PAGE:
O’Reilly gets a pass: Here at THE HOWLER, we have a bit of a cultural soft spot for Bill O’Reilly.
(Full disclosure. Years ago, we chatted with Bill on the phone. He called us, of course.)
That said, O’Reilly has made a number of statements down through the years about his journalistic service in the Falklands War. This conflict was fought between two actual nations (Great Britain and Argentina) on and around the Falkland Islands, pretty much way out at sea.
O’Reilly was never in the Falkland Islands, or anywhere close. As everyone agrees, he covered demonstrations about the war—demonstrations which occurred in Buenos Aires, a thousand miles away.
The British navy wasn’t present. Neither was Margaret Thatcher.
Despite these stubborn geographical facts, Bill has occasionally misstated the location of his service in the most elementary way. As recently as 2013, he said this on The Factor:
O’REILLY (4/17/13): I was in a situation one time, in a war zone in Argentina, in the Falklands, where my photographer got run down and then hit his head and was bleeding from the ear on the concrete. And the army was chasing us. I had to make a decision. And I dragged him off, you know, but at the same time, I'm looking around and trying to do my job, but I figure I had to get this guy out of there because that was more important.Perhaps this was a slip of the tongue, but it was a basic misstatement. Mr. O was never “in the Falklands!”
(To watch tape of Mr. O making this statement, you can just click here.)
Bill was never “in the Falklands.” But uh-oh! In his 2001 book, The No-Spin Zone, O’Reilly said this:
O’REILLY (page 110): You know that I am not easily shocked. I've reported on the ground in active war zones from El Salvador to the Falklands.O’Reilly wasn’t really in an “active war zone” when he was in Buenos Aires. But he certainly wasn’t in any such zone in “the Falklands,” an impression anyone would have gotten from reading that published statement.
O’Reilly has made other statements through the years which gave the impression that he was actually in the Falklands. But how strange!
The New York Times has now published two lengthy reports about this ongoing flap. But as the Times has sifted Bill’s comments, they’ve never noted that O’Reilly has sometimes directly said that he was “in the Falklands.”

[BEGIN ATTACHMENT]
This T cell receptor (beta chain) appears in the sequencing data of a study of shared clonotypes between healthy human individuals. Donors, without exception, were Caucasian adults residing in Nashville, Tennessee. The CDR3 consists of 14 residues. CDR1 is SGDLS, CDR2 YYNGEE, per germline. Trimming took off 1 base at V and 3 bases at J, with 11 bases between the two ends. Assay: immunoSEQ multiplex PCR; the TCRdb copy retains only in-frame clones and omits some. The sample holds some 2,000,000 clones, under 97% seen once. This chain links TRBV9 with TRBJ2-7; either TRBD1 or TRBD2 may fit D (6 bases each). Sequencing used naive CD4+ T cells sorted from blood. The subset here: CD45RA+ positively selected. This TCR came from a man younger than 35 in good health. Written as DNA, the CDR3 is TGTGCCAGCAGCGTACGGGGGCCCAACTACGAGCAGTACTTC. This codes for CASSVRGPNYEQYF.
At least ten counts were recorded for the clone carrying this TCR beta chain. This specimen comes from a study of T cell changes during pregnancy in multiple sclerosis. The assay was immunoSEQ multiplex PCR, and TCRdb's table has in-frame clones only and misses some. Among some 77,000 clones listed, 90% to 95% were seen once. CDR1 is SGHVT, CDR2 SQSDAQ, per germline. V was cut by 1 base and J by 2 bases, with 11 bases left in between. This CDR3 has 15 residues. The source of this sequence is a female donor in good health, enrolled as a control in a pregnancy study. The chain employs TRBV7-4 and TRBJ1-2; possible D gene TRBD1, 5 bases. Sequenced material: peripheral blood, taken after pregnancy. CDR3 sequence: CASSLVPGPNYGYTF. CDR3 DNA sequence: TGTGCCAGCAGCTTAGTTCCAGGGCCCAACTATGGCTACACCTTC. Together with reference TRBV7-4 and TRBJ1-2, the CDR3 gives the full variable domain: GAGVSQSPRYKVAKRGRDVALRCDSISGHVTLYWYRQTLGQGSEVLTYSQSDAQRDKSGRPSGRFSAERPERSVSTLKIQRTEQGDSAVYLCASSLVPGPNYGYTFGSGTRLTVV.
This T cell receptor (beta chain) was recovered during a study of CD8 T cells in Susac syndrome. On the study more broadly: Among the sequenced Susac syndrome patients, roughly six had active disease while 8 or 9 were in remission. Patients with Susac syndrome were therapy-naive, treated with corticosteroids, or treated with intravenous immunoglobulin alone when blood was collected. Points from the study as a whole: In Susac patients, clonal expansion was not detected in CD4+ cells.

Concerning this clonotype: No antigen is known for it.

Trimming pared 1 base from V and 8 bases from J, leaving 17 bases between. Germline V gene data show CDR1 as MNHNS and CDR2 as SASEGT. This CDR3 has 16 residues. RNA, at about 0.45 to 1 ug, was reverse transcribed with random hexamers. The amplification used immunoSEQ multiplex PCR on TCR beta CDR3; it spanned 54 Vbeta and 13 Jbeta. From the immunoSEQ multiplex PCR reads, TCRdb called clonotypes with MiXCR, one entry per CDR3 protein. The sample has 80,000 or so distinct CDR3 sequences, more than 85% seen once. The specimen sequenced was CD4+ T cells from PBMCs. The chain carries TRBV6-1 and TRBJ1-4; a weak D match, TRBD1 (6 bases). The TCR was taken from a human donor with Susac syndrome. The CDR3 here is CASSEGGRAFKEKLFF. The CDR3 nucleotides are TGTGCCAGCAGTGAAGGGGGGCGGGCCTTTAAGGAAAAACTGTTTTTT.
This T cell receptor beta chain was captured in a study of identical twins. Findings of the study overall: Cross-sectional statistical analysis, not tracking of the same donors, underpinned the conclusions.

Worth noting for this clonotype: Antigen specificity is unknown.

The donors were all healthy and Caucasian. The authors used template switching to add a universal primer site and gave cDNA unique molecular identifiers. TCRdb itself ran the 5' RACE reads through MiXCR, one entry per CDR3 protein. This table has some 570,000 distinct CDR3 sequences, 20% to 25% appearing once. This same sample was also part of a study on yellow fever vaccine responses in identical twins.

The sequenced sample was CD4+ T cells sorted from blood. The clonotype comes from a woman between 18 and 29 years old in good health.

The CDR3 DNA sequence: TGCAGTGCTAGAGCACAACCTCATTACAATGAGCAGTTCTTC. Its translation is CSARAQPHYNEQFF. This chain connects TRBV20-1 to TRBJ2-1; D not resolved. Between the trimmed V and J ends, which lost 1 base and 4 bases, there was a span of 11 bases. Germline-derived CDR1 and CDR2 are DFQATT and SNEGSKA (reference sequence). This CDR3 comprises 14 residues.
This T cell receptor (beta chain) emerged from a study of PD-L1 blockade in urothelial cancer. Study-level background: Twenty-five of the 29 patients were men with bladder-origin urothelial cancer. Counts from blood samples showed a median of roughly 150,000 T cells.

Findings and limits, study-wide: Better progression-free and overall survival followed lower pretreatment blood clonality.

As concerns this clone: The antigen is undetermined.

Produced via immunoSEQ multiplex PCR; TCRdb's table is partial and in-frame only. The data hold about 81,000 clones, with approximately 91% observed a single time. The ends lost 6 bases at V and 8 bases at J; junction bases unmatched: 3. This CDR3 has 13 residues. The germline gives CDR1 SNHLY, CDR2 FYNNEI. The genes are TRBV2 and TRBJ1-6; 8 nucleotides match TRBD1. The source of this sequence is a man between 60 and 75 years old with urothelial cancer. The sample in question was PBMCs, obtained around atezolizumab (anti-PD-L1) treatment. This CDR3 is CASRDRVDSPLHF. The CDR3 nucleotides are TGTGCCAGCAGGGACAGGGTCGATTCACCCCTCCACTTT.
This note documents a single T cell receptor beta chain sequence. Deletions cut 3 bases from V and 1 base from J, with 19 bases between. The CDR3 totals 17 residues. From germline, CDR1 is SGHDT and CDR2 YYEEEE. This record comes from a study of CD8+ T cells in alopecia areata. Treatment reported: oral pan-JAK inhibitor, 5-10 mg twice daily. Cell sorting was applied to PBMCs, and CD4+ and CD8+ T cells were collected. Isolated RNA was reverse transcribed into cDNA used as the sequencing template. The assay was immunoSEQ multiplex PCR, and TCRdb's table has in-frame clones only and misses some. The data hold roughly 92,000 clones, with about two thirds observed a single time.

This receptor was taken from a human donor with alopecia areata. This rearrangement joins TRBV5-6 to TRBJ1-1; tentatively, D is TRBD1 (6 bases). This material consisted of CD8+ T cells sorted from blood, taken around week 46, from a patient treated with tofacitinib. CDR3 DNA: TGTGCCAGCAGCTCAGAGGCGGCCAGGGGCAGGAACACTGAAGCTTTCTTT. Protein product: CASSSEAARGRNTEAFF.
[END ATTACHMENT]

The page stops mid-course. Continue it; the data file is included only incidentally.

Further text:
Which he never was!
These Times reports have not been brief. On Tuesday, Emily Steel and Ravi Somaiya devoted 1267 words to the flap about O’Reilly’s alleged misstatements. This morning, Jonathan Mahler joined Steel for a report on the same topic which covered 1674 words.
That’s almost 3000 words in all! But in these reports, the Times has never noted the fact that O’Reilly has said, and directly implied, that he was physically present “in the Falklands.”
Instead, the Timesmen have piddled around with other alleged misstatements which are harder to parse. This morning, the Times even said this early on:
MAHLER AND STEEL (2/26/15): David Corn, one of the authors of the Mother Jones article and a former Fox News contributor, said he received the tip about Mr. O’Reilly the day after NBC News announced its suspension of Mr. Williams for six months without pay. According to Mr. Corn’s source, Mr. O’Reilly had repeatedly made false claims about his experience covering the Falklands war as a young CBS News correspondent.“His experience covering the Falklands war?”
That lazy construction may give the impression that he actually performed that service. Arguably, that’s already a stretch!
According to Steel, O’Reilly dropped a T-bomb on her when they spoke on the phone this week. This is the way the incident was originally reported:
STEEL AND SOMAIYA (2/24/15): Mr. O'Reilly's efforts to refute the claims by Mother Jones and some former CBS News colleagues occurred both on the air and off on Monday. During a phone conversation, he told a reporter for The New York Times that there would be repercussions if he felt any of the reporter's coverage was inappropriate. ''I am coming after you with everything I have,'' Mr. O'Reilly said. ''You can take it as a threat.''Full disclosure: Bill was much more polite to us when we spoke on the phone.
Mr. Bill dropped a threat on Steel. After reading the subsequent Times reports, our analysts came to us with tears in their eyes.
“At the New York Times, threats seem to work,” the youngsters sadly said.
Final point, with one army in flight: In today’s report, the Times has even toned down what Mr. O is said to have said to Steel on the phone. An unpleasant word has been softened:
MAHLER AND STEEL (2/26/15): In the days after the Mother Jones article was published, Mr. O’Reilly mounted an aggressive campaign against the article and its authors on Fox, and aired a video clip and an interview with a former NBC journalist that he said supported his version of events. He also threatened a New York Times reporter that he would come after her “with everything I have” if he deemed her reporting unfair. “I don’t want you to get hurt,” he said. “This is as serious as it gets.”In today’s report, his actual quote with the T-bomb has been disappeared. Again, this suggests a possibility:
At the New York Times, T-bombs may actually work!